ALA honors for Austin authors; SCBWI conferences and illustration classes for you

It’s been a landmark week for Austin children’s writers.  Three of our gang scored top honors– a Caldecott Honor, a Sibert Honor and a Newbery Honor from the American Library Association.

Evolution of Calpurnia Tate by Jacqueline Kelly

Evolution of Calpurnia Tate by Jacqueline Kelly

Our Austin, Texas  chapter of the Society of Children’s Book Writers (SCBWI) is a little dazed after last weekend’s 2010 award announcements.  Austin’ s Jacqueline Kelly received a Newbery Honor for her YA novel The Evolution of Calpurnia Tate about a girl growing up at the turn of the 19th century.  The  picture book poem All the World penned by Liz Garton Scanlon of Austin and illustrated by Marla Frazee was named one of the two Caldecott Honor books. (Frazee’s second Caldecott Honor.)

All the World

"All the World" by Liz Garton Scanlon, illustrated by Marla Frazee

The Day Glo Brothers by Chris Barton and illustrated by Tony Persiani

And The Day-Glo Brothers written by Chris Barton of Austin and illustrated with retro lines and Day-Glo colors by Tony Persiani won a Sibert Honor for children’s  nonfiction.  (From the ALA – “The Robert F. Sibert Informational Book Medal is awarded annually to the author(s) and illustrator(s) of the most distinguished informational book published in English during the preceding year.”)

Our SCBWI chapter claims all three of these writers and we’ll claim Frazee, too.  So that makes four.

All four,  as it just so happens  had been scheduled to present at the Austin SCBWI regional 2010 conference “Destination Publication” next weekend (January 30) with an already honors heavy lineup of authors, editors and agents. Marla  is giving the keynote address along with Newbery Honor author Kirby Larson (Hatti Big Sky)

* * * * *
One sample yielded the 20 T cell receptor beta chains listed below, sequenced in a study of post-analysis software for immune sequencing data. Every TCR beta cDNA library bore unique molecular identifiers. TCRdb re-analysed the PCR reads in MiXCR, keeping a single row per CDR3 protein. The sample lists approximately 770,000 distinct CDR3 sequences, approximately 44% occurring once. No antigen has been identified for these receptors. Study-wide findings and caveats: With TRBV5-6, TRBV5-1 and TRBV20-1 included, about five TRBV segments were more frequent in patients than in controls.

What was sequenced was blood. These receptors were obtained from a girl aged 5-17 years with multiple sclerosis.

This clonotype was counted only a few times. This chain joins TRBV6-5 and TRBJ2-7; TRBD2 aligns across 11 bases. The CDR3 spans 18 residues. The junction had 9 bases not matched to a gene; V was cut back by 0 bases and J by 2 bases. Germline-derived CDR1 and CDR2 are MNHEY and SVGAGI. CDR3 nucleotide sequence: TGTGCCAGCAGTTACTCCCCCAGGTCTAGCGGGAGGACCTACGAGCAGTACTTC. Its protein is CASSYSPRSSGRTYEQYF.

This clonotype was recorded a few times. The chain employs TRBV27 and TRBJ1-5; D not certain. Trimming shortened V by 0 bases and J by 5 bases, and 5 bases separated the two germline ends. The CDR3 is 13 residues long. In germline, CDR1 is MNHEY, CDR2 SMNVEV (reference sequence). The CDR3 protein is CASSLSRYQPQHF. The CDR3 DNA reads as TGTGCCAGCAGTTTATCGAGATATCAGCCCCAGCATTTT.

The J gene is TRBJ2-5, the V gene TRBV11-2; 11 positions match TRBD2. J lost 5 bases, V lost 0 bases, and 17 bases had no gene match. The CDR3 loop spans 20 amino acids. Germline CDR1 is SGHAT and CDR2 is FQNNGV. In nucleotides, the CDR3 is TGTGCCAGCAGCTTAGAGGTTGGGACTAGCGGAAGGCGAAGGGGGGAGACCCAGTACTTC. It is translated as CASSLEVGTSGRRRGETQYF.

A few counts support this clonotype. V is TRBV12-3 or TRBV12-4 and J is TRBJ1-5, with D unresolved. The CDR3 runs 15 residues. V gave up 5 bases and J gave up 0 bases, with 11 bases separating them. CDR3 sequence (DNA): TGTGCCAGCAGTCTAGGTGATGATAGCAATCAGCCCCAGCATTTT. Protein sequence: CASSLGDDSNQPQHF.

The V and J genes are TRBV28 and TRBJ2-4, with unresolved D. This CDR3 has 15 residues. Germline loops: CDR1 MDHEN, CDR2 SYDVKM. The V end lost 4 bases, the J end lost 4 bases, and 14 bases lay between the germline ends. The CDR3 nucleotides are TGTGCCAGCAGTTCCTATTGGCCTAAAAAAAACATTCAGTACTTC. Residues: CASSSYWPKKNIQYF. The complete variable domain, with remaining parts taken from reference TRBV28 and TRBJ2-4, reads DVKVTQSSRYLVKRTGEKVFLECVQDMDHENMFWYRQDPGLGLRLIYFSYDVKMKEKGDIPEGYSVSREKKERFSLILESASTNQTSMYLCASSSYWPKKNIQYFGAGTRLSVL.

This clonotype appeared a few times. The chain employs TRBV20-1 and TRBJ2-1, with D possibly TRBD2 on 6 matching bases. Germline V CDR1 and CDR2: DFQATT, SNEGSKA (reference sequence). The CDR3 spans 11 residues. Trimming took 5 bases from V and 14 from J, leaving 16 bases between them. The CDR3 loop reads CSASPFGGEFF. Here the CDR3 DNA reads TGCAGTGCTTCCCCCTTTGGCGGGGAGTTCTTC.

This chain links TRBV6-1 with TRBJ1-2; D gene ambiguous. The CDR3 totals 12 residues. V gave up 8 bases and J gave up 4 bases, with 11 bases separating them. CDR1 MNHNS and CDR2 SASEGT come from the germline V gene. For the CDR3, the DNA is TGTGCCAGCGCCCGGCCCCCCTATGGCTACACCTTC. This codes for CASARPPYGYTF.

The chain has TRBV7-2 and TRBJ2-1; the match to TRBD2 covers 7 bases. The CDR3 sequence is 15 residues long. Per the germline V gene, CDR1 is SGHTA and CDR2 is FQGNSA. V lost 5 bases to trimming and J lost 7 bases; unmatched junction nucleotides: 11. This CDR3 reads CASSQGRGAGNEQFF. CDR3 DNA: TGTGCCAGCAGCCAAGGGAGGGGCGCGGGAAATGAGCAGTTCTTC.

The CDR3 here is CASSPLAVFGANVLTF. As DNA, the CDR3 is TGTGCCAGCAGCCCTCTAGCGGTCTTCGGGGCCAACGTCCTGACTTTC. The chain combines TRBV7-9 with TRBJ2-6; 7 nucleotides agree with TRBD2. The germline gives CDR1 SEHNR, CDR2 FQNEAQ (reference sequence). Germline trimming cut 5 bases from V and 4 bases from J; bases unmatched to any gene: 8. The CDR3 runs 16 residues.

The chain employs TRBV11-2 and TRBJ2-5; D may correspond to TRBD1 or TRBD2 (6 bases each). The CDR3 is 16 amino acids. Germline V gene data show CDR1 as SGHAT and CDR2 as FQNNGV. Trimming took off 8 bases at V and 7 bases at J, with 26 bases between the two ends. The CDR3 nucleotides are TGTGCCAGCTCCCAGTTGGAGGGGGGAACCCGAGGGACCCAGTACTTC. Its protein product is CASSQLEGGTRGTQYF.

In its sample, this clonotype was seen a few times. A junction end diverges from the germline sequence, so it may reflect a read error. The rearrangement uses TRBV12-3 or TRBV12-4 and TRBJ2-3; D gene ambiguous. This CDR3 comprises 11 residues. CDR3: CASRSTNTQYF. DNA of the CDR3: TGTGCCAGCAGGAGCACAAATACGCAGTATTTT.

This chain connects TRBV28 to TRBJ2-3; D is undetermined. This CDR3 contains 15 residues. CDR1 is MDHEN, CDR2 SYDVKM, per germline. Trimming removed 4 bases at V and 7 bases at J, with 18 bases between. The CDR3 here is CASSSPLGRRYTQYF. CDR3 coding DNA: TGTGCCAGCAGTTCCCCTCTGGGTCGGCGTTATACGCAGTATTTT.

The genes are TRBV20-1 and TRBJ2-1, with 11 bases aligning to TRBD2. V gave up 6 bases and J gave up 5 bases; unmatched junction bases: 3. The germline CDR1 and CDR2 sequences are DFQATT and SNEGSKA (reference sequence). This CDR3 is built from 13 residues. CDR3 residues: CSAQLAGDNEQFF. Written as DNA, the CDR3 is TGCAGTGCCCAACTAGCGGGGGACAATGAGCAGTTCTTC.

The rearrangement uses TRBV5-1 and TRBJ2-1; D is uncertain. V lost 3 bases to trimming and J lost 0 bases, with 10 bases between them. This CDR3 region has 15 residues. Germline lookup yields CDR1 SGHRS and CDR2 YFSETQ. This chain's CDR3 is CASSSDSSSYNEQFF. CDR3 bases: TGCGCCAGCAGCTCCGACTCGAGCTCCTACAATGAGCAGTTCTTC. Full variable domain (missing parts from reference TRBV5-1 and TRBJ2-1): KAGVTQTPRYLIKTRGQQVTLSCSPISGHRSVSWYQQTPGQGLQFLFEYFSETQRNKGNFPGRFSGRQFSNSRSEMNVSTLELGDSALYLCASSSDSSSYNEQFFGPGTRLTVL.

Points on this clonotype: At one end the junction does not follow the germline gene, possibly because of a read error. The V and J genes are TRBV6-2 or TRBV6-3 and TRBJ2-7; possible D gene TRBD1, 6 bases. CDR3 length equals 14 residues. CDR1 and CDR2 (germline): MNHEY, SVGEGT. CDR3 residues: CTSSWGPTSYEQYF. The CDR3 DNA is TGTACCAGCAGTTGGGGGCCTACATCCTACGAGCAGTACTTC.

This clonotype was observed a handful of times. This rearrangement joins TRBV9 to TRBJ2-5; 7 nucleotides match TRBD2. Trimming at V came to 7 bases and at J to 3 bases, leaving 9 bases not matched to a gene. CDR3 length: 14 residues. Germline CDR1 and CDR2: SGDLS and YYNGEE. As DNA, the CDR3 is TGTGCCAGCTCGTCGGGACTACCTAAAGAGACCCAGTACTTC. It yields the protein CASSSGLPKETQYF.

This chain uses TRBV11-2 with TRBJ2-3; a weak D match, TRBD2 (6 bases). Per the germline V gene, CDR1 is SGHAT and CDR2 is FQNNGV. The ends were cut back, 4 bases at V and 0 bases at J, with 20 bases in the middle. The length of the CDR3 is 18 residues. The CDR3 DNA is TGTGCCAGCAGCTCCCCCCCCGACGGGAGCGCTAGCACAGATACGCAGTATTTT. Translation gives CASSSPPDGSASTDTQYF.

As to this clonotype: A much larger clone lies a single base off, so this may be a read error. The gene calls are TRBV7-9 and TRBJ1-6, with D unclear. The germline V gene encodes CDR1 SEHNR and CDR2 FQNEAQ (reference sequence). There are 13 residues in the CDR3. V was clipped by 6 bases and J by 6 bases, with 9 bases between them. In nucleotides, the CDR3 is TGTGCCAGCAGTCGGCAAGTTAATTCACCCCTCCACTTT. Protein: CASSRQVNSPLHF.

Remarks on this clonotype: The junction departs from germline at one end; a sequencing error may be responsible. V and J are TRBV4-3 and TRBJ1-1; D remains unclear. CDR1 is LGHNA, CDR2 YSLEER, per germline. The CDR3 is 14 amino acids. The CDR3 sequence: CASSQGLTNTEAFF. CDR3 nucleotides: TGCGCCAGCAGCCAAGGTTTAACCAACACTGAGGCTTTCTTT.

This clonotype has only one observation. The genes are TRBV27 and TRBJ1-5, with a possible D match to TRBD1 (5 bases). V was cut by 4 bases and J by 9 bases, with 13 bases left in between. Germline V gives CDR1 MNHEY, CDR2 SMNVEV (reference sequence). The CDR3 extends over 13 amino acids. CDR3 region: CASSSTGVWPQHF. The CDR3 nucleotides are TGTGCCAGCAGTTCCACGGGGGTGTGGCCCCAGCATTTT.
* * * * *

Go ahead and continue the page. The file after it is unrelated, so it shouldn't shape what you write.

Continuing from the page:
Another Texan, Libba Bray won the Michael L. Printz Award for Excellence in Young Adult Literature for her novel Going Bovine. We’ll claim her, too — so that’s five.

The Lion and the Mouse by Jerry Pinkney - 2010 Caldecott Medal

The Caldecott Medal, the most prestigious award for children’s book illustration in the United States  went to Jerry Pinkney for his wordless telling of the Aesop’s Fable The Lion and the Mouse.

The Theodor Seuss Geisel Award for most distinguished beginning reader book went to Benny and Penny in the Big No-No!, written and illustrated by Geoffrey Hayes. We discussed Benny and Penny and other Toon Books in previous post.

Cheers and tears

Many of my Facebook buds are SCBWI  illustrators and writers. You should have seen how they were afire this week with exclamations, congratulations and jubilations over Austin’s harvest of trophies.

A number of our tribe were out of town at the Vermont College of Fine Arts for a residency semester for the MFA in writing for children and young adults. Their FB reports segued from fascinated discussions of snow and cold to tearful excitement over the ALA announcements (especially pertaining to Texas) which they followed on a streaming net feed projected on a large screen in the venerable campus lunchroom.

There are stories behind the stories as there usually are.  For example —  the 23 rejections for The Day-Glo Brothers before the manuscript was accepted by Charlesbridge then a five year wait before the  book rolled off the presses. You can read a little about its  nine year journey to publication on Chris’s blog Bartography.

Liz has her own story about coming to an impasse in her writing — until an editor’s chance comment got her riffing  again on a string of rhymes and word images, which turned into All the World.  I hope you get to hear or read her account of her process one day.  Liz and Marla will discuss their collaboration on the book at the Austin conference.

Texas Conferences

I keep hitting them here, but here are the links again.  You can download PDF information, schedules and enrollment forms. Austin SCBWI’s “Destination Publication” (January 30th) was nearly sold out, but here  you go; there might be a spot left. At last report there were still a couple of portfolio critique slots open with the wonderful illustrator, Patrice Barton. She’s the other illustrator in the day’s faculty lineup.

The Houston SCBWI conference is February 20 and will feature author Cynthia Leitich Smith, senior editors from Simon &  Schuster Books for Young Readers and Scholastic Inc.  and the art director for Henry Holt Books for Young Readers, Patrick Collins, who will review portfolios.  Collins also will teach a special breakout workshop for illustrators on “Making a Picture Book Dummy” during the day.  It’s an opportunity  not to miss.

Let’s take a break…

And see this fun video that’s remarkable for its characterizations and dialogue.  Animator  Caroline Ting overheard the two boys talking in a comic book store and used them as the voice actors for her little film she titled RAM (Random Access Memory) about…well,  an addiction peculiar to the 21st century (and I’m not talking about Farmville. ) I recognized  myself in it and you might, too.

Animals in the classroom?